Tag Archives: old blue

A Closer Look at Omnitrans’ Growth from a Past Driver’s Perspective

Change is unavoidable, especially for a public transit agency in the ever-changing landscape of Southern California, but taking a closer look at how things were 40 years ago illustrates just how far Omnitrans has come! This month, as we celebrate our 40th Anniversary, we connected with one of our original employees – Richard Breeden – who was integral in developing some important practices that are still part of our daily operations in connecting our community.

It was 1958 when Richard joined San Bernardino Valley Transit, which would become Omnitrans. After being discharged from the US Army, and a short stint at Santa Fe Railroad, Richard saw a job opening for bus drivers and decided to apply, hoping to utilize his experience as an Army driver. After completing a test drive, he was asked if he could begin the 14-day training process the next day.

“I was given a rule book to read before coming in the next day,” remembers Richard of the fast-paced process. “I had to learn all the routes, rules, regulations, operation procedures, and fares all in one night!”

Richard Breeden

Richard in action as the first bus driver trainer around the time Omnitrans was formed.

Many things were different in the transit world in those days. Base fare was 25 cents, the buses did not have wheelchair lifts, and there was no air conditioning for those hot summer days! In addition to conducting a 20-40 foot bus without power-steering, it was the driver’s duty to collect fare, sort it and run it through a changer to generate change for the next stop. Hello, forearms of steel! 

It was only Richard’s seventh day of training when he was asked to train a fellow student! Hesitantly, Richard complied with the dispatcher’s request and from that moment forward, he was no longer a student, but as a trainer.

Of course, that’s not how it works today. Four decades later, Omnitrans’ coach operators must complete five to six weeks of training and education with a certified trainer, including classroom work, behind the wheel experience, and even a state-of-the-art coach simulator with the most advanced technology.

In 1962, Richard was the employee who took the initiative to approach the city of San Bernardino to voice the need for formal training of our drivers. A few months later, a sign-up sheet was posted for anyone interested in being a trainer. Richard did not sign up.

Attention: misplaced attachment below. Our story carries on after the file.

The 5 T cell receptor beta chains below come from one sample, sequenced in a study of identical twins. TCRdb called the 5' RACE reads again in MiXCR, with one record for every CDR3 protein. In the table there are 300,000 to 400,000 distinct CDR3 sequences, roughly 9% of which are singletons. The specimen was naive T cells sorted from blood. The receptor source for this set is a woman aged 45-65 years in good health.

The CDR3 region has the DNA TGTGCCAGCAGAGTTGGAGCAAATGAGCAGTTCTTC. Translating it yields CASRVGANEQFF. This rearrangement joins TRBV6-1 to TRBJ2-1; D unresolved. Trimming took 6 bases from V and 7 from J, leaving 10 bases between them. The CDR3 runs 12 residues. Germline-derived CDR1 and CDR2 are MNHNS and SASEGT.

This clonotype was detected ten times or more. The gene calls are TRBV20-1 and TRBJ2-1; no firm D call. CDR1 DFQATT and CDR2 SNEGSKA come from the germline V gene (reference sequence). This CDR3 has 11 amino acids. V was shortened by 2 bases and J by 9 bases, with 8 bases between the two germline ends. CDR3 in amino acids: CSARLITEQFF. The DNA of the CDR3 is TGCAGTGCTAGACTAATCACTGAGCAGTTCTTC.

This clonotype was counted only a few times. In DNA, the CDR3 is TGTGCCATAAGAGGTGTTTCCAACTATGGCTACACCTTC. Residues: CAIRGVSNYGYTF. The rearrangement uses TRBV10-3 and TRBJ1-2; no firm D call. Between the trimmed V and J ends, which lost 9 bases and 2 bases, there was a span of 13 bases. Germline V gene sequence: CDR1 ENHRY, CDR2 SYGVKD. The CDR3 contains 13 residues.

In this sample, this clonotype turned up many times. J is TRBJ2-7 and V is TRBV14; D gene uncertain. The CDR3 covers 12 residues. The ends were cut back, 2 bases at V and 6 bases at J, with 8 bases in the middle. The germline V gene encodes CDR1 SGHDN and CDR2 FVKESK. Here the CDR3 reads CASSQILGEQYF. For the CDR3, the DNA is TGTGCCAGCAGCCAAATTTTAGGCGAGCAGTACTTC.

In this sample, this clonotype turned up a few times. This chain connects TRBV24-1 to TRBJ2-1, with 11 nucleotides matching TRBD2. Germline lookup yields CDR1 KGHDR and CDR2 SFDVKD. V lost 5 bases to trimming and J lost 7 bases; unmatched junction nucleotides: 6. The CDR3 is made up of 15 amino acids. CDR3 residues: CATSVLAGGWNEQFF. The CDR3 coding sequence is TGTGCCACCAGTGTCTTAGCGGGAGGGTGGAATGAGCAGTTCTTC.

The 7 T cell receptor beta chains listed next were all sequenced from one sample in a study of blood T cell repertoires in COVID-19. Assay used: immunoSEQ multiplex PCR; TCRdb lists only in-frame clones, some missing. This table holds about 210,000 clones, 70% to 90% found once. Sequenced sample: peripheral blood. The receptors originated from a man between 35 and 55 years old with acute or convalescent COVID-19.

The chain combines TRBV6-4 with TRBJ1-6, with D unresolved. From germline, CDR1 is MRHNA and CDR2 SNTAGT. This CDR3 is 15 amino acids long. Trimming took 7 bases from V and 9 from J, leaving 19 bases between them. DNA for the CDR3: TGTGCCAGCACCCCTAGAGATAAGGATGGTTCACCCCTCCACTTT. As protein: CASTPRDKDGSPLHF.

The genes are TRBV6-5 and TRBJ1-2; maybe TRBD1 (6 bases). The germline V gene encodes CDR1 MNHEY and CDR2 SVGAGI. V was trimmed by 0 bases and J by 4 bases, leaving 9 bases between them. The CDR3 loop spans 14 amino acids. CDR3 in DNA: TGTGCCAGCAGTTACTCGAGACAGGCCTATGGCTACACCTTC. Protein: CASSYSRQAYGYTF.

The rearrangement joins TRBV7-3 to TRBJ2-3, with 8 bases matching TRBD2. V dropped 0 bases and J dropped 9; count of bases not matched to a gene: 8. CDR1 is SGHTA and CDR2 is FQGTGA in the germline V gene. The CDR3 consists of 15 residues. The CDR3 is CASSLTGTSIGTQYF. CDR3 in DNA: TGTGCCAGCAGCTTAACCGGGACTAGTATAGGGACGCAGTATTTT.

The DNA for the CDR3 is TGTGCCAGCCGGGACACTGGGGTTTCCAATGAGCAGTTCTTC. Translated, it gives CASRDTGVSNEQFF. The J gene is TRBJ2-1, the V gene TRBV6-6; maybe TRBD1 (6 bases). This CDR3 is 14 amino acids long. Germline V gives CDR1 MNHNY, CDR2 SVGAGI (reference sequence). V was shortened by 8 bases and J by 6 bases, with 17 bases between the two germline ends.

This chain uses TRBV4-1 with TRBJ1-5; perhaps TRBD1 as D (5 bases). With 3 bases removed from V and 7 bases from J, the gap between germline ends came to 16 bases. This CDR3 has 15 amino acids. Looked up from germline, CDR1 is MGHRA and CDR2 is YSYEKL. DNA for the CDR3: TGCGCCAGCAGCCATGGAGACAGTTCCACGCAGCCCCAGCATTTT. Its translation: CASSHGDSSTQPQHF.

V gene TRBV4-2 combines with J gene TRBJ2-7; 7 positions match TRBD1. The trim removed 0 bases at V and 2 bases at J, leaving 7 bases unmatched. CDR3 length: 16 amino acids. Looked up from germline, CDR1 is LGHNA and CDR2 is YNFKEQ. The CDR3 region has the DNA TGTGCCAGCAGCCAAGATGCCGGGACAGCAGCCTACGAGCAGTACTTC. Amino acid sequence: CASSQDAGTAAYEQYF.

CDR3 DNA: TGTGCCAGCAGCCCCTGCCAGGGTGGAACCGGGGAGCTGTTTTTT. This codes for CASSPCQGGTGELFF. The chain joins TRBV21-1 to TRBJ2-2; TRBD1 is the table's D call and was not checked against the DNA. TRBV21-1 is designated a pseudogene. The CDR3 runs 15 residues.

When the transit manager asked why his name was not on the list, Richard responded that he was “happy being a bus driver.” After being convinced to add his name to the pool of applicants, he scored an interview and was selected for the newly created role.

After developing a comprehensive three-week training program that included diagrams and obstacle courses, City Hall approved Richard’s plan. The students’ training period culminated with a test created by Richard, which required a passing score of 80% or higher. Those who scored below that threshold were terminated.

Richard Breeden

Richard came back to Omnitrans for a visit last summer and posed with Old Blue, our vintage 1958 bus, which he found and was also the first to drive at special events around town.

In the years following, Richard revamped the driver’s rule book, and partnered with the National Safety Council to create the Million Mile Club for transit operators, an exclusive club for drivers who have driven 1,000,000 miles accident-free. He strengthened our partnerships with law enforcement by coordinating mutually beneficial trainings on our vehicles, and created positive relations between Omnitrans and community organizations including coordination of the first employee blood drive after a mechanic’s daughter found herself in need during surgery. The blood drive continues to this day.

Richard retired in 2000 as Fleet Safety and Training Supervisor at Omnitrans, but returned for special events to drive our 1958 vintage bus, Old Blue, which he found and drove for the first time. Although we have vastly grown from a small agency of just 29 vehicles in 1976, it is employees such as Richard who had the foresight to implement ideas that continue to impact our agency four decades later.

Day in the life of a 1960’s coach operator

RichardBreeden2

Marketing & Planning Director Wendy Williams received a lovely Christmas card letter from retired Fleet Safety and Training Instructor Richard Breeden. She thought it might be fun to share this little piece of history.

“We were going through a lot of pictures and came across this one. I thought you would like to see it; it looks like the Omnitrans vintage bus, Old Blue. It was taken in 1959 or 1960 before the City of San Bernardino purchased the bus company from San Bernardino Valley Transit in 1961.

The bus is a 1947 GMC, 40 feet, no air conditioning, no power steering, 4-speed standard transmission, recycling fare box (like the one in Old Blue); we had to take the money out of the fare box while driving, and put it in a changer to make change.

The route I was on at the time was Route 3. The route went from downtown San Bernardino to 1st and Vermont in Muscoy, back downtown, then to 42nd and Kendall, and back downtown. It was 136 turns end to end (round trip), shifting gears, making changes, and selling tickets. For a 9-hour day, that was “The Good Old Days,” a day in the life of a coach operator in the 60’s.”

Richard Breeden